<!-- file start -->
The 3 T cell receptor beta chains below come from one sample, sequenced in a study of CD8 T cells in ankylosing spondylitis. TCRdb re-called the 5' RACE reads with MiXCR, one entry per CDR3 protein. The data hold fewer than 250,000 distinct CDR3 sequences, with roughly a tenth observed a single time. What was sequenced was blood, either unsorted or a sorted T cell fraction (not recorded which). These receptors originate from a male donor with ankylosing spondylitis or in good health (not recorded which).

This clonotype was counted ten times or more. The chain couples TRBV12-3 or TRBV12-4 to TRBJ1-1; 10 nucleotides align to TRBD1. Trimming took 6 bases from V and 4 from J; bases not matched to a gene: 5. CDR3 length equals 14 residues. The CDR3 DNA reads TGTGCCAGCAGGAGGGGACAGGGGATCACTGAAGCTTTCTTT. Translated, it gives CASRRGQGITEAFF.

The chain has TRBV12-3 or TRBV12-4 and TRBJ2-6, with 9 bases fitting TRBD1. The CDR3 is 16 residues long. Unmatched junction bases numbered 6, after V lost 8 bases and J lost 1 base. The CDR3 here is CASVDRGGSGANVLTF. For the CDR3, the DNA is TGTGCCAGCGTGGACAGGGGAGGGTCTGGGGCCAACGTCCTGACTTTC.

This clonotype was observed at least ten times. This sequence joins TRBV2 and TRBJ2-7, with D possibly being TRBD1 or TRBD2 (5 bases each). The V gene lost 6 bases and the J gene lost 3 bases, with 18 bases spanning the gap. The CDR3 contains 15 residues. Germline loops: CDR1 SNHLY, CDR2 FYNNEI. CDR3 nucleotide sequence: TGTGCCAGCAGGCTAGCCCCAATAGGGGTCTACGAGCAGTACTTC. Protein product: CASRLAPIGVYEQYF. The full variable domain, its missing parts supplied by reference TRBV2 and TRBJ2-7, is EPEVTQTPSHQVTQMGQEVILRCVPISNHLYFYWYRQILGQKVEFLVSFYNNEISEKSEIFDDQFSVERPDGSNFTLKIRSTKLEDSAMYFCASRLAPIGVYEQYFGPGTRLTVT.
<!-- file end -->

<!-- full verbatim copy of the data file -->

The 3 T cell receptor beta chains below come from one sample, sequenced in a study of CD8 T cells in ankylosing spondylitis. TCRdb re-called the 5' RACE reads with MiXCR, one entry per CDR3 protein. The data hold fewer than 250,000 distinct CDR3 sequences, with roughly a tenth observed a single time. What was sequenced was blood, either unsorted or a sorted T cell fraction (not recorded which). These receptors originate from a male donor with ankylosing spondylitis or in good health (not recorded which).

This clonotype was counted ten times or more. The chain couples TRBV12-3 or TRBV12-4 to TRBJ1-1; 10 nucleotides align to TRBD1. Trimming took 6 bases from V and 4 from J; bases not matched to a gene: 5. CDR3 length equals 14 residues. The CDR3 DNA reads TGTGCCAGCAGGAGGGGACAGGGGATCACTGAAGCTTTCTTT. Translated, it gives CASRRGQGITEAFF.

The chain has TRBV12-3 or TRBV12-4 and TRBJ2-6, with 9 bases fitting TRBD1. The CDR3 is 16 residues long. Unmatched junction bases numbered 6, after V lost 8 bases and J lost 1 base. The CDR3 here is CASVDRGGSGANVLTF. For the CDR3, the DNA is TGTGCCAGCGTGGACAGGGGAGGGTCTGGGGCCAACGTCCTGACTTTC.

This clonotype was observed at least ten times. This sequence joins TRBV2 and TRBJ2-7, with D possibly being TRBD1 or TRBD2 (5 bases each). The V gene lost 6 bases and the J gene lost 3 bases, with 18 bases spanning the gap. The CDR3 contains 15 residues. Germline loops: CDR1 SNHLY, CDR2 FYNNEI. CDR3 nucleotide sequence: TGTGCCAGCAGGCTAGCCCCAATAGGGGTCTACGAGCAGTACTTC. Protein product: CASRLAPIGVYEQYF. The full variable domain, its missing parts supplied by reference TRBV2 and TRBJ2-7, is EPEVTQTPSHQVTQMGQEVILRCVPISNHLYFYWYRQILGQKVEFLVSFYNNEISEKSEIFDDQFSVERPDGSNFTLKIRSTKLEDSAMYFCASRLAPIGVYEQYFGPGTRLTVT.